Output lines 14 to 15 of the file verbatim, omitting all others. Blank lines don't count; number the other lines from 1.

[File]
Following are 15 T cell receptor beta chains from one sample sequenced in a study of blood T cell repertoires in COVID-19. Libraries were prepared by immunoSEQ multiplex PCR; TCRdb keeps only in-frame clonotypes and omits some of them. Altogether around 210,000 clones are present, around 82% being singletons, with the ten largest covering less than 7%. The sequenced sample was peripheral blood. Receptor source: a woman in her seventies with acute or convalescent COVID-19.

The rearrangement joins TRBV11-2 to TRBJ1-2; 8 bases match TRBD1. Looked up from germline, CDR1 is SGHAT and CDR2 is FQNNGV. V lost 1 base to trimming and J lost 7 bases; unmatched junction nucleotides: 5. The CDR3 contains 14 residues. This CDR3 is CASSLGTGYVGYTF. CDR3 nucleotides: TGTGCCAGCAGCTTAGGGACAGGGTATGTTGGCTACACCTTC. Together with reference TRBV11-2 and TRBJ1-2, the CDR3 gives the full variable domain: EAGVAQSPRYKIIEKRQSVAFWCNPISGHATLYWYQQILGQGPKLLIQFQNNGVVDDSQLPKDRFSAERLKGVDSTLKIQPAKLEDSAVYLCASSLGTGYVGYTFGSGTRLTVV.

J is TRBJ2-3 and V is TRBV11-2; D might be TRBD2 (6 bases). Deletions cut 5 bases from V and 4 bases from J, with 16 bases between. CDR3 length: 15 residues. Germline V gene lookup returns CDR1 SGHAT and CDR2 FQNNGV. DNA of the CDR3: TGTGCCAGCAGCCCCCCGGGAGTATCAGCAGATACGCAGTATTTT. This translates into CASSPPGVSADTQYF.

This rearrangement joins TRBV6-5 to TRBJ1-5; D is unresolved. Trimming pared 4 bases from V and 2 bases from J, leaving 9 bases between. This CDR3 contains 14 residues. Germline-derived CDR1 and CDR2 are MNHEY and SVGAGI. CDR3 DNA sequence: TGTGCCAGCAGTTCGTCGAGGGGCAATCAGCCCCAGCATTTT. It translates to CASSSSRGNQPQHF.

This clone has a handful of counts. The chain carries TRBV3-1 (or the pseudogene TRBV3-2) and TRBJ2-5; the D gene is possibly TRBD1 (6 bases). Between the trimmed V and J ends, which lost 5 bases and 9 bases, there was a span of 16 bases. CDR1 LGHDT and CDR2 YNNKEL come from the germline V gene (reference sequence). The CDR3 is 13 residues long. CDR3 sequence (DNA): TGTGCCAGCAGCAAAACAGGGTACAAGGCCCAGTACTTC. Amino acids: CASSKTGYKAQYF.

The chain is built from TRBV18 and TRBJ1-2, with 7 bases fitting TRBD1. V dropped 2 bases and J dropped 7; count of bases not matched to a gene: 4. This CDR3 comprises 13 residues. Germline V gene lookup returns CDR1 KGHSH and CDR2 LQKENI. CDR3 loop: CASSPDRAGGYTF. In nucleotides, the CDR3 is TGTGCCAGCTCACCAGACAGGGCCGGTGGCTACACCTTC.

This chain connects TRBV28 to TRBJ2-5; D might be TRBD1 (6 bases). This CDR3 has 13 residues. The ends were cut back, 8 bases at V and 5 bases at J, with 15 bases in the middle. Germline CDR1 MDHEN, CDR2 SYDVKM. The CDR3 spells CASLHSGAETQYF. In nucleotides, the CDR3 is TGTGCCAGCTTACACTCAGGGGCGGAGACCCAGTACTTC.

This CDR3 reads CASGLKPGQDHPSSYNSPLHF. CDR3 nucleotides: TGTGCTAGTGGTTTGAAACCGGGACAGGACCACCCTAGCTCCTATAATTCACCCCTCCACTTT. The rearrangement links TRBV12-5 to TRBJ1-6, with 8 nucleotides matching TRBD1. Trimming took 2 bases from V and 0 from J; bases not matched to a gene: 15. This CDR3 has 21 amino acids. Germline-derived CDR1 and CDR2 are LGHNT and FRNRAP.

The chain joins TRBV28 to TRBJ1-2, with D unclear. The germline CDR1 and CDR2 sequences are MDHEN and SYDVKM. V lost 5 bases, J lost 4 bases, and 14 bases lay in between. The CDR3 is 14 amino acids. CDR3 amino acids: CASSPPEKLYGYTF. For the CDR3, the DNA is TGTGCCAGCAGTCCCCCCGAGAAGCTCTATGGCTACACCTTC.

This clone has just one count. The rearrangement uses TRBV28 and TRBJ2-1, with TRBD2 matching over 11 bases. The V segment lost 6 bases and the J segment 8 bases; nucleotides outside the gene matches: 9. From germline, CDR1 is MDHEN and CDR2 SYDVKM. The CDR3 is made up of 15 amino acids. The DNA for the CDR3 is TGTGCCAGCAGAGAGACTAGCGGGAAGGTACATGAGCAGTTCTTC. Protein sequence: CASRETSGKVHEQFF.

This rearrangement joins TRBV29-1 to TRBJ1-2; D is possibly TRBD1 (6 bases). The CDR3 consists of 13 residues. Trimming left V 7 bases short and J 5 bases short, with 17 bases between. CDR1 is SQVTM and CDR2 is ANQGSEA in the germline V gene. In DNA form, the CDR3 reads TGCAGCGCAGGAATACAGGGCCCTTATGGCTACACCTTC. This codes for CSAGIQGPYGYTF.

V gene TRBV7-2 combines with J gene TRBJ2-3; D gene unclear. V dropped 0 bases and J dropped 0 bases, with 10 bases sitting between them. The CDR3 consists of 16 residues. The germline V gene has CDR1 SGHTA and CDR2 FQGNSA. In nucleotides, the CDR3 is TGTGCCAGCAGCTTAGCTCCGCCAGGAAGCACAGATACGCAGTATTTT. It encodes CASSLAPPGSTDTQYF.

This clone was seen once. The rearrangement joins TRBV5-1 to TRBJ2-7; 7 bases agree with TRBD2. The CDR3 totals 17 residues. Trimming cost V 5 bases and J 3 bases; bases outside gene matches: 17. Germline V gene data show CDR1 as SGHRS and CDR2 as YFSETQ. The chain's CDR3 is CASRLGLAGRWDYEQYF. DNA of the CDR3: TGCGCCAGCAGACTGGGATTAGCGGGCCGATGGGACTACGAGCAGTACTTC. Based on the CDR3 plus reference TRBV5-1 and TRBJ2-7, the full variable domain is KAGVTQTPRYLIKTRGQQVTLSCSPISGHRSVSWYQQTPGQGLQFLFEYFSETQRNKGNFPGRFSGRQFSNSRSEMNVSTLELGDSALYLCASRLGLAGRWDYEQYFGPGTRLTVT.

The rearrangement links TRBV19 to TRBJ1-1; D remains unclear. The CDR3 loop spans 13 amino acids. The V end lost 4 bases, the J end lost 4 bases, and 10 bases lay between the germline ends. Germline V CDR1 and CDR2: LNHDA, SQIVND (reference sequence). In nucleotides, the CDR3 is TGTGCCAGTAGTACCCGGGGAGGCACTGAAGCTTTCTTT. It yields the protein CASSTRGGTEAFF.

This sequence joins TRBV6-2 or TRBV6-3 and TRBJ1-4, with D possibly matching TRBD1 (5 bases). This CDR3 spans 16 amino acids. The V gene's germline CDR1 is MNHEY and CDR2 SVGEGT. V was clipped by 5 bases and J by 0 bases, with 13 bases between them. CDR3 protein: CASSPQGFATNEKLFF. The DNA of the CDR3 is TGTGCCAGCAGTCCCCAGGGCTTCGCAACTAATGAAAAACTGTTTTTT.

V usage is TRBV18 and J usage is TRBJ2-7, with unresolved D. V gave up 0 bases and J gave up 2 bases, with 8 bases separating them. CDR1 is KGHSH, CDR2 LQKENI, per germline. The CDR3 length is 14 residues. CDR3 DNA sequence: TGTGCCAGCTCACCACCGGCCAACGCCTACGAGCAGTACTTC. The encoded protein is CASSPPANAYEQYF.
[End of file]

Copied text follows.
The rearrangement links TRBV19 to TRBJ1-1; D remains unclear. The CDR3 loop spans 13 amino acids. The V end lost 4 bases, the J end lost 4 bases, and 10 bases lay between the germline ends. Germline V CDR1 and CDR2: LNHDA, SQIVND (reference sequence). In nucleotides, the CDR3 is TGTGCCAGTAGTACCCGGGGAGGCACTGAAGCTTTCTTT. It yields the protein CASSTRGGTEAFF.

This sequence joins TRBV6-2 or TRBV6-3 and TRBJ1-4, with D possibly matching TRBD1 (5 bases). This CDR3 spans 16 amino acids. The V gene's germline CDR1 is MNHEY and CDR2 SVGEGT. V was clipped by 5 bases and J by 0 bases, with 13 bases between them. CDR3 protein: CASSPQGFATNEKLFF. The DNA of the CDR3 is TGTGCCAGCAGTCCCCAGGGCTTCGCAACTAATGAAAAACTGTTTTTT.